Idaho Vandals running back Anthony Woods stretches for a first down against Eastern Washington defensive end Brock Harrison on Saturday at Roos Field in Cheney.  (James Snook/For The Spokesman-Review)
Idaho Vandals running back Anthony Woods stretches for a first down against Eastern Washington defensive end Brock Harrison on Saturday at Roos Field in Cheney. (James Snook/For The Spokesman-Review) Buy this photo

Woods became stronger and looks like a complete package at tailback . He boasts breakaway speed – Woods has logged carries of 93 and 60 yards – with a swift cut and the strength required to break through contact near the line of scrimmage.

“Not a lot of running backs are physical, fast, and have cuts and vision,” Woods said. “That sets me apart.”

Woods has “a knack for making guys miss” and, despite his smaller stature, never shies from contact, Eck said. Woods’ instincts and acceleration are traits that stand out to Ford.

“He does a really good job of feeling where people are around him, even if he doesn’t see them,” Ford said. “Then he just has an excellent burst. His change of speed is unlike any I’ve seen in my 17 years of coaching. He’s able to start and stop, and change directions on a dime. He’s really a special talent.”

Ford recognized Woods’ abilities immediately when the Palmdale, California, native first arrived in Moscow in summer 2022. But the coach figured it’d be a longer process for a true freshman to adjust to the college game.

“As we got through fall camp … it was pretty clear he was our best player at the position,” Ford said. “We certainly didn’t expect that from him. We had four veteran backs and he was kind of a bonus. We didn’t think he’d come in and have an impact so quickly – he became our starter in Week 3. We definitely thought he had the ability, but he was definitely ahead of schedule.”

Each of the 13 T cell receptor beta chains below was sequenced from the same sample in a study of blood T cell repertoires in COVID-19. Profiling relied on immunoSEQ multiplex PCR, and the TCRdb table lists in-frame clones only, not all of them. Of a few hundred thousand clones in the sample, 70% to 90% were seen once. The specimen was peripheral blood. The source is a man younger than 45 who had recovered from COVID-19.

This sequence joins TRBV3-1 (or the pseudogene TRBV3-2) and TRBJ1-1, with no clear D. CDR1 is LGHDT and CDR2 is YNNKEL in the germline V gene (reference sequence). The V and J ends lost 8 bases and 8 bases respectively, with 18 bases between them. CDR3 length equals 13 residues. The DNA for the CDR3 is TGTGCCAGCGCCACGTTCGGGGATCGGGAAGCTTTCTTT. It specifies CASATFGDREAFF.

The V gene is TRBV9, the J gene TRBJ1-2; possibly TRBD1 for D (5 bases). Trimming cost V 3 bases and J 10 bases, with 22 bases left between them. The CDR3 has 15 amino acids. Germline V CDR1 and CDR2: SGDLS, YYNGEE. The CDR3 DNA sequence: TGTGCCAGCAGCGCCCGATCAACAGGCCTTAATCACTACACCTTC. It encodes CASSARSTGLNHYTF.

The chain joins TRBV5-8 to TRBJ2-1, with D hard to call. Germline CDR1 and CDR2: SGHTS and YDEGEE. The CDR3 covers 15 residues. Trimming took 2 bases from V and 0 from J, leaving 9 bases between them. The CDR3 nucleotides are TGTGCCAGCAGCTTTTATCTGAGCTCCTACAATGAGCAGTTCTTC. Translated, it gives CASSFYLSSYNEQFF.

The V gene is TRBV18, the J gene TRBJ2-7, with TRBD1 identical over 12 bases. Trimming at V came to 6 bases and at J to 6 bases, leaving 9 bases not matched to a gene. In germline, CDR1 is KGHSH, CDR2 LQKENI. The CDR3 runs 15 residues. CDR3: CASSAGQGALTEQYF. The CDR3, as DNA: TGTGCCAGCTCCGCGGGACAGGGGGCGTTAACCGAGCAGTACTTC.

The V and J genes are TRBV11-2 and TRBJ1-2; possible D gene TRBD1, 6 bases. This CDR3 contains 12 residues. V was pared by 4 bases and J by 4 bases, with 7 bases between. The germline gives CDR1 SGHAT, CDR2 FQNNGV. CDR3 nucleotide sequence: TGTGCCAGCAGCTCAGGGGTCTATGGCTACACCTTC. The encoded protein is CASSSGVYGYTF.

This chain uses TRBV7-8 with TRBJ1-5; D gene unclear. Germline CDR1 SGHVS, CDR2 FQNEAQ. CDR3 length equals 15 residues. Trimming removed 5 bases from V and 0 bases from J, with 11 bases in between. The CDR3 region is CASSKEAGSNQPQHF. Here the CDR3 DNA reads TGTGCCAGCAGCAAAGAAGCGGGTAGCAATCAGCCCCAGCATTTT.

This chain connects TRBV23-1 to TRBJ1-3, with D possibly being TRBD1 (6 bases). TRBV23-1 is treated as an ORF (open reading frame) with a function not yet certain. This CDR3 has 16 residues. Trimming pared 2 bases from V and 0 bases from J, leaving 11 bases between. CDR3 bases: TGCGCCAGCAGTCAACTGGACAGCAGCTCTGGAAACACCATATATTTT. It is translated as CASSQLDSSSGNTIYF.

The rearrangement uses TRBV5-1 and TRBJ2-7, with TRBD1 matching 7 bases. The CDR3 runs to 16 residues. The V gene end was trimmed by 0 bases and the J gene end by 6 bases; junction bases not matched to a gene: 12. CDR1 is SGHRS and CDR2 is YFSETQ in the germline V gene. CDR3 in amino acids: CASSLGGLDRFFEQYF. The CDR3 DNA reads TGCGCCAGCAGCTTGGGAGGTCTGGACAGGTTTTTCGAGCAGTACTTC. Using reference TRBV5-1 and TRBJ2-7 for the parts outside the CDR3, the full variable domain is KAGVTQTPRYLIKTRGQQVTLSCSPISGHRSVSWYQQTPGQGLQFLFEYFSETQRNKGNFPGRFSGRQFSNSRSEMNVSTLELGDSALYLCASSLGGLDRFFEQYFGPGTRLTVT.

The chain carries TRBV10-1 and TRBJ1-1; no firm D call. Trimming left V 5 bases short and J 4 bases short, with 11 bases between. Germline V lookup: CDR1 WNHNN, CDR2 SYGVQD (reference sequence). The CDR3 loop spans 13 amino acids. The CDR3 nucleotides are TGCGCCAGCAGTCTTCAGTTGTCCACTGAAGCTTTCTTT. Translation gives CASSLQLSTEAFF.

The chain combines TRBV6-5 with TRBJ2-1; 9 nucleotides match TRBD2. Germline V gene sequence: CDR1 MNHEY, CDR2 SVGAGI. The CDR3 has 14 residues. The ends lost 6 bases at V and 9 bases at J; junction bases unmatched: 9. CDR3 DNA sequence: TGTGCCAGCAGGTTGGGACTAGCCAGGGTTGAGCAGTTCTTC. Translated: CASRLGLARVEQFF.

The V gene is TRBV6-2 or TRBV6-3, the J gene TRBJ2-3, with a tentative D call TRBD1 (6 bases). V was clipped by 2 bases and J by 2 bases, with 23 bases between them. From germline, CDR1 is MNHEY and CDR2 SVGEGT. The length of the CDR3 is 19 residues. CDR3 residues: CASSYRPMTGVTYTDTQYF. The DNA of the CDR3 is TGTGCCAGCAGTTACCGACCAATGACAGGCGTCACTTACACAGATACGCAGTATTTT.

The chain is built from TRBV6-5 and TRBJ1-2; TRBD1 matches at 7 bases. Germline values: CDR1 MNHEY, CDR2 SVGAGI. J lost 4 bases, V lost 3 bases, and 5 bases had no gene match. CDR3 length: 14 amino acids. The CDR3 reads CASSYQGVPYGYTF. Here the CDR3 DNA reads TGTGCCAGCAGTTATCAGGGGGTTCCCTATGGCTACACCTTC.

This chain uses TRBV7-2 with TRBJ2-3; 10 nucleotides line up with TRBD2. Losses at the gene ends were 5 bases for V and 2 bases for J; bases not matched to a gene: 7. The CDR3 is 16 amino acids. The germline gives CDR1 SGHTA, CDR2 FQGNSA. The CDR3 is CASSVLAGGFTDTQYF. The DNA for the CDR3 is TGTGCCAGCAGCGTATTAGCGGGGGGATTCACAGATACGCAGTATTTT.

From a young age, Woods had dreamed of playing college football. His father Rodney was a defensive back at Oregon, and his older brother played at the junior college level.

Anthony Woods was an all-league tailback at Palmdale High in Southern California. He totaled 1,580 yards and 24 touchdowns as a senior, but wasn’t recruited much.

Ford said college scouts were probably turned off by Woods’ size. Woods acknowledged he “didn’t really try to put myself out there until my senior year.”

After his senior season, Woods had only one Division I offer, from Utah Tech. But Ford learned about him in January 2022. Ford, who served as an assistant at Washington from 2020-21, heard about Woods through a former Huskies co-worker.

“He told me, ‘I got this kid. He’s real good, but we’re not going to be able to take him. You should take a look at him,’ ” Ford said. “I looked at (Woods’) film and I honestly couldn’t believe he was still available in late January.”

Ford extended an offer to Woods, who was impressed by Idaho’s facilities and intrigued by the prospects of playing early in his career.

“Coach Ford told me straight up that I could compete,” Woods said. “I knew, if I got a shot, I could take advantage of it. … I caught on fast.”

Now, just 17 games into his collegiate career, he’s the No. 21 career rusher in Vandals history with 1,465 yards. There’s likely plenty more to come for Woods, whose career is still young and whose full potential isn’t known.